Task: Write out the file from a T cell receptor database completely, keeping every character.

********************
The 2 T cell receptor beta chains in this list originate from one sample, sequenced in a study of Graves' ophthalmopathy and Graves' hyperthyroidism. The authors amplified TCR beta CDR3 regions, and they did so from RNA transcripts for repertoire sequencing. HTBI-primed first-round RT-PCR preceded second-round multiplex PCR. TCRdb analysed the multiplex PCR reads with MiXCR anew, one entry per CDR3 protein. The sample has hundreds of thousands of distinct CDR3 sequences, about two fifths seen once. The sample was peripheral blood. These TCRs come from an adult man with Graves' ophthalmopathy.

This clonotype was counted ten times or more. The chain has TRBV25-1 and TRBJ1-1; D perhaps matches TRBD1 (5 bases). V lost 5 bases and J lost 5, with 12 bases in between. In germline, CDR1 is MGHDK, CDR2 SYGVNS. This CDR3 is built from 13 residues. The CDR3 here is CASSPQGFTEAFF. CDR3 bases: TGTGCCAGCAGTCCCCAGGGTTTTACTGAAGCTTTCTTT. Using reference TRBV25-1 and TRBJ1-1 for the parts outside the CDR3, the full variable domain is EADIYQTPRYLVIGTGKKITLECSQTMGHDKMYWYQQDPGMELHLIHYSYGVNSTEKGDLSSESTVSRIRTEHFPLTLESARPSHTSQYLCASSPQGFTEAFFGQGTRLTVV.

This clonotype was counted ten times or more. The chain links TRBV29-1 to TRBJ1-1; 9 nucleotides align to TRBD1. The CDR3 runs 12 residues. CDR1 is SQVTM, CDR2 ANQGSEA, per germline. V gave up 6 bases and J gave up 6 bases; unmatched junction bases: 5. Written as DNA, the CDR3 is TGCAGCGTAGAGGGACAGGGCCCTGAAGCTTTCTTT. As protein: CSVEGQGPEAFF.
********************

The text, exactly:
The 2 T cell receptor beta chains in this list originate from one sample, sequenced in a study of Graves' ophthalmopathy and Graves' hyperthyroidism. The authors amplified TCR beta CDR3 regions, and they did so from RNA transcripts for repertoire sequencing. HTBI-primed first-round RT-PCR preceded second-round multiplex PCR. TCRdb analysed the multiplex PCR reads with MiXCR anew, one entry per CDR3 protein. The sample has hundreds of thousands of distinct CDR3 sequences, about two fifths seen once. The sample was peripheral blood. These TCRs come from an adult man with Graves' ophthalmopathy.

This clonotype was counted ten times or more. The chain has TRBV25-1 and TRBJ1-1; D perhaps matches TRBD1 (5 bases). V lost 5 bases and J lost 5, with 12 bases in between. In germline, CDR1 is MGHDK, CDR2 SYGVNS. This CDR3 is built from 13 residues. The CDR3 here is CASSPQGFTEAFF. CDR3 bases: TGTGCCAGCAGTCCCCAGGGTTTTACTGAAGCTTTCTTT. Using reference TRBV25-1 and TRBJ1-1 for the parts outside the CDR3, the full variable domain is EADIYQTPRYLVIGTGKKITLECSQTMGHDKMYWYQQDPGMELHLIHYSYGVNSTEKGDLSSESTVSRIRTEHFPLTLESARPSHTSQYLCASSPQGFTEAFFGQGTRLTVV.

This clonotype was counted ten times or more. The chain links TRBV29-1 to TRBJ1-1; 9 nucleotides align to TRBD1. The CDR3 runs 12 residues. CDR1 is SQVTM, CDR2 ANQGSEA, per germline. V gave up 6 bases and J gave up 6 bases; unmatched junction bases: 5. Written as DNA, the CDR3 is TGCAGCGTAGAGGGACAGGGCCCTGAAGCTTTCTTT. As protein: CSVEGQGPEAFF.